(3) “But the predicate infinite expresses the peculiar conception; for by this God, as an infinite Sprit, is distinguished from angels and the souls of men, or finite spirits, and by this infinity of His own, God transcends all the bounds of being, so that He cannot be limited by time or place or any other thing, but, considered simply in His own nature and essence, He is of Himself and absolutely infinite. Nor do we speak of God as compounded, when we form both a common and a peculiar conception concerning Him. For that is a distinction of the reason only, and not a real one. (God is infinite, not by virtue of quantitative extension, since He is devoid of all quantity, but by virtue of essence and perfection.)”

The independence is thus explained by BR. (173): “For, as by this, God is adequately distinguished from all other things, so there is nothing that you can earlier conceive of in God, as a peculiar and specific conception, than this, that He is not from another, and so exists of Himself and necessarily. Proof-texts: Isaiah 44:6, compared with Isaiah 41:4; Rev. 1:17.”

The more popular definition of God (definitio Dei nominalis) is: “By the term, God, is understood the first Being, because He is of Himself and is the cause of all other things, and because He preserves and governs all things;” concerning which HOLL. remarks (187): “All men in the present life discover in themselves that they do not and cannot otherwise conceive of God than as related to created things, as the first Being, because from Him is the cause of all other beings, and He preserves and governs all; or as the Being most excellent of all, than whom nothing can be, or be thought of as being. better or more perfect.”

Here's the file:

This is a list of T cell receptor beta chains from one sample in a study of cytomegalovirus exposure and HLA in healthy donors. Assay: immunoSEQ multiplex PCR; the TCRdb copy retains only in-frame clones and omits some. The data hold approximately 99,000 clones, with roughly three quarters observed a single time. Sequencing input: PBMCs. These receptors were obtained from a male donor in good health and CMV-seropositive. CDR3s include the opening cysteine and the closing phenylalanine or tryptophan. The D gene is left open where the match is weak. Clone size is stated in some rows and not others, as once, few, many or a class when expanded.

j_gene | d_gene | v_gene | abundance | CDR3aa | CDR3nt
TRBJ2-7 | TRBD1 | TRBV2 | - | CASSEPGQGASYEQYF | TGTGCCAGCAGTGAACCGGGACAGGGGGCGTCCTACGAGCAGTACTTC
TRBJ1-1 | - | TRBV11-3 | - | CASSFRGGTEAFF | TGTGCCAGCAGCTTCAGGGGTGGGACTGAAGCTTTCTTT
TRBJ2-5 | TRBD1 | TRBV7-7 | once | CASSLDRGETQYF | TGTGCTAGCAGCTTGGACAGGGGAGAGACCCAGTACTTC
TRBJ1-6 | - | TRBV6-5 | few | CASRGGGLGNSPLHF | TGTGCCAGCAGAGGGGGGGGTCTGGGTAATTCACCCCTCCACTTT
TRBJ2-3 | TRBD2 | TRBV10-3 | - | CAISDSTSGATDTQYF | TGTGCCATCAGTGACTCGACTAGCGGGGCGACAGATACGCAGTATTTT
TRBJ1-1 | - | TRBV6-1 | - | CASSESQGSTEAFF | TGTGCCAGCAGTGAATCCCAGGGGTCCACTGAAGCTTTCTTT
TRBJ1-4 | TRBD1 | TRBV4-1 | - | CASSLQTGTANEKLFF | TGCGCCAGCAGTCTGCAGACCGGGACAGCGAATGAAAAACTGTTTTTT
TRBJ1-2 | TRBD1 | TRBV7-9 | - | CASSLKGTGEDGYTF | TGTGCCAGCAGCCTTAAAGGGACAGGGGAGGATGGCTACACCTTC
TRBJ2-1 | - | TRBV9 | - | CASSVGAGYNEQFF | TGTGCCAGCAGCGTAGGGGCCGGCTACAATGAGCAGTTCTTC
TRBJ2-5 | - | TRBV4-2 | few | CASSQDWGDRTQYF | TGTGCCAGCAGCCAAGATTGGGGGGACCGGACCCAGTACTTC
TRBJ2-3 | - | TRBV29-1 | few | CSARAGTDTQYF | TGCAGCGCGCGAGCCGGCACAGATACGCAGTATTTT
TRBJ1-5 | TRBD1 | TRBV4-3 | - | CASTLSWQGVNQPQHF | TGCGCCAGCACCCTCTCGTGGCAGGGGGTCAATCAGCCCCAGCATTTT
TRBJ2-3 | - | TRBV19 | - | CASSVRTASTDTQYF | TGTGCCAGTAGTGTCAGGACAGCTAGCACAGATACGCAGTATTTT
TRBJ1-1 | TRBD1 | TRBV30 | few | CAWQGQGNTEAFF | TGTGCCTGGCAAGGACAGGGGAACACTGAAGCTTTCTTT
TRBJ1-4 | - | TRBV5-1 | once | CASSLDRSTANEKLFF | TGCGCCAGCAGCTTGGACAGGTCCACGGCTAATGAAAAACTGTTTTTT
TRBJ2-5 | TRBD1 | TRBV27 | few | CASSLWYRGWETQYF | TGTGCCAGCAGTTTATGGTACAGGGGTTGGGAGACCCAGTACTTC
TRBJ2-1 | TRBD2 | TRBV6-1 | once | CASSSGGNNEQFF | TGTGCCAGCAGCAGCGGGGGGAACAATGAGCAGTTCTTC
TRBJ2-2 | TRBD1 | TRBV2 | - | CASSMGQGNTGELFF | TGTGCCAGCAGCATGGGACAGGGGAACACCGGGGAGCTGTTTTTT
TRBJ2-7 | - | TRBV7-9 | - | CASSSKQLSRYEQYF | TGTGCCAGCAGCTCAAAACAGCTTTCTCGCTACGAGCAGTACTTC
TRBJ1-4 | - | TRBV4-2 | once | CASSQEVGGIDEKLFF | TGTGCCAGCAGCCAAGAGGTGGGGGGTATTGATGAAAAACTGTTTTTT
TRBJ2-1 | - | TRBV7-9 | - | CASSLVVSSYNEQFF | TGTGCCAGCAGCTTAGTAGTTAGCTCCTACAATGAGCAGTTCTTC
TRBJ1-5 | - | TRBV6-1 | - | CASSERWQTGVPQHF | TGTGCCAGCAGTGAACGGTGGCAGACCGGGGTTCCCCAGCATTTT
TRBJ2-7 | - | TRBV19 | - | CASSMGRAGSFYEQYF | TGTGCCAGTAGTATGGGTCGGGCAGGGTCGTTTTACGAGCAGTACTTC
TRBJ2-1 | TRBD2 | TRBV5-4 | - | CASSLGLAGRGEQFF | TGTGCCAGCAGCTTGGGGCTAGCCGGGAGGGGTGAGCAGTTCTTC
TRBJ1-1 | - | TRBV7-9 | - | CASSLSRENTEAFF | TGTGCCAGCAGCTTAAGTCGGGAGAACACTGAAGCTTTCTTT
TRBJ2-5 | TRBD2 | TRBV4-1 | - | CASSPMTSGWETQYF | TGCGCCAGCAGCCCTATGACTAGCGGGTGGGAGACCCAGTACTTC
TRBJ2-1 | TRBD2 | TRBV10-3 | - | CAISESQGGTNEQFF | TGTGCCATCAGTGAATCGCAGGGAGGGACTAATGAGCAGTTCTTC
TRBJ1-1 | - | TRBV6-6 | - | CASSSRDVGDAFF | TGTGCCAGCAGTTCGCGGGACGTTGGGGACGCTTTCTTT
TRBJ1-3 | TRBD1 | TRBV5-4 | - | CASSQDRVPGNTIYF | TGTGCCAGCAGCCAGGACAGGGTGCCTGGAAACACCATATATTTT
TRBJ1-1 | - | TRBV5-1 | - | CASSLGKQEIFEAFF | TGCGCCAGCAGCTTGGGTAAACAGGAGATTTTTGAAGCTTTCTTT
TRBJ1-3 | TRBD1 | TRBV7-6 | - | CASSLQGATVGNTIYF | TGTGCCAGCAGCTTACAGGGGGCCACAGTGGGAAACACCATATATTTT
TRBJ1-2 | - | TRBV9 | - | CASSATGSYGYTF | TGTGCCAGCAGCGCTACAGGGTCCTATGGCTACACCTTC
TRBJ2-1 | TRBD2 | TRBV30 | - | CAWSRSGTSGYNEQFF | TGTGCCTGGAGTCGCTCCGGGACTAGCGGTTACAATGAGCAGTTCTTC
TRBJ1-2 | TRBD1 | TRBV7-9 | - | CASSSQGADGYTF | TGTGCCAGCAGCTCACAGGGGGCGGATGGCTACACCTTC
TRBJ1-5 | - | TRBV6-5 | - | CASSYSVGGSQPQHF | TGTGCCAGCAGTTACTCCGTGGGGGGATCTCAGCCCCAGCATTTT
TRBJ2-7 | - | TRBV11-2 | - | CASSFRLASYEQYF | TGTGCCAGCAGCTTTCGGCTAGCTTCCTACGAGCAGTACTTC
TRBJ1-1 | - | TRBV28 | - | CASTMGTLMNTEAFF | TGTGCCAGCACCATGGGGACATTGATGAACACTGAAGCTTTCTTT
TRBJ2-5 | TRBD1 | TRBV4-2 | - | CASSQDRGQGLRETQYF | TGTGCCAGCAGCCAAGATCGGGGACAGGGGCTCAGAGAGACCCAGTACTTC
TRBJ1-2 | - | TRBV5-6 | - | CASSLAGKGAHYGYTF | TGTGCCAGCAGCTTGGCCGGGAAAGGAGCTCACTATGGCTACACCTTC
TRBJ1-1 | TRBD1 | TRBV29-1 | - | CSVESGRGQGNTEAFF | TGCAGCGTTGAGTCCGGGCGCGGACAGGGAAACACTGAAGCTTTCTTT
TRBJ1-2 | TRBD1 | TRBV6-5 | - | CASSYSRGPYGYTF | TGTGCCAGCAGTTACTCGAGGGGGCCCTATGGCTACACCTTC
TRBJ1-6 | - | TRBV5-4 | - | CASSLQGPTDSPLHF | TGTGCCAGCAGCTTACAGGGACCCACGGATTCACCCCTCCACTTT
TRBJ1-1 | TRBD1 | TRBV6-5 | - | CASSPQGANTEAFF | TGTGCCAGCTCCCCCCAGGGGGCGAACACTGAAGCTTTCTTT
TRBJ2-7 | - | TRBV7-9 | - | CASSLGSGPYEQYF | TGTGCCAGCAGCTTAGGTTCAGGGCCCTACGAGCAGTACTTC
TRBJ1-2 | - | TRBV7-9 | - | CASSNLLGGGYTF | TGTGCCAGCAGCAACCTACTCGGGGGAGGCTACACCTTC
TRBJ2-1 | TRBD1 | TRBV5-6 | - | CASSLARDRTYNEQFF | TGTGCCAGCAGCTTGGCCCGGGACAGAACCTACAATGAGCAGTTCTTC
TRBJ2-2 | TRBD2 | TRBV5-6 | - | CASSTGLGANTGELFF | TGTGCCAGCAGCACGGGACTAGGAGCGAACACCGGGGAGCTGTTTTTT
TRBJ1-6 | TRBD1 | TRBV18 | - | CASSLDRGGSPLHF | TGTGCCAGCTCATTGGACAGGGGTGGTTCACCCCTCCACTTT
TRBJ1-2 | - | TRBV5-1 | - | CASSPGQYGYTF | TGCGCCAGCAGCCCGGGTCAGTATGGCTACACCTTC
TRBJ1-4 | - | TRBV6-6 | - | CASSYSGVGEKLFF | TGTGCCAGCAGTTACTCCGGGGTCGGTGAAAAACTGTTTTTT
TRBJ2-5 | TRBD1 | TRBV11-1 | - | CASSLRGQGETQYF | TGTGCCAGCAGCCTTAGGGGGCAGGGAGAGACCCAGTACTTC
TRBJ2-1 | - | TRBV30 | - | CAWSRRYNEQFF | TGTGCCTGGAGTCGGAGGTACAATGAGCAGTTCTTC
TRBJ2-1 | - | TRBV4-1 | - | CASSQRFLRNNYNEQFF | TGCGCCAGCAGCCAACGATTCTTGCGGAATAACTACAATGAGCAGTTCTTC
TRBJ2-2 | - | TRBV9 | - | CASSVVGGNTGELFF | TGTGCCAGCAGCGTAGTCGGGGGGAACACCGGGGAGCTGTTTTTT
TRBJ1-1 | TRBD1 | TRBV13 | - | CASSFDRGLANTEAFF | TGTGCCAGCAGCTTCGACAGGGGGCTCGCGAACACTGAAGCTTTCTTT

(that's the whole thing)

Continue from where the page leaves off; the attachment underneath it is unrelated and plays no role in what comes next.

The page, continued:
The earliest theologians, who did not as yet treat of the attributes as a special topic, embrace them all, together with a notice of the Trinity, in the definition of God. Thus MEL. (Loci Theol., I, 13): “God is a spiritual essence, intelligent, eternal, true, good, pure, just, merciful, most free, of vast power and wisdom, the eternal Father who begat the Son, His own image, from eternity, and the Son, the co-eternal image of the Father, and the Holy Spirit, proceeding 117from the Father and the Son.” Later theologians also regard it as necessary to incorporate at once the Trinity in the definition of God. Thus CAL. says (II, 282): “Those who do not include a statement of the three persons in the description of God do not present that doctrine in a form at all genuine or complete, since without these it does not yet appear what the true God is.” Compare, per contra, § 19, preliminary note.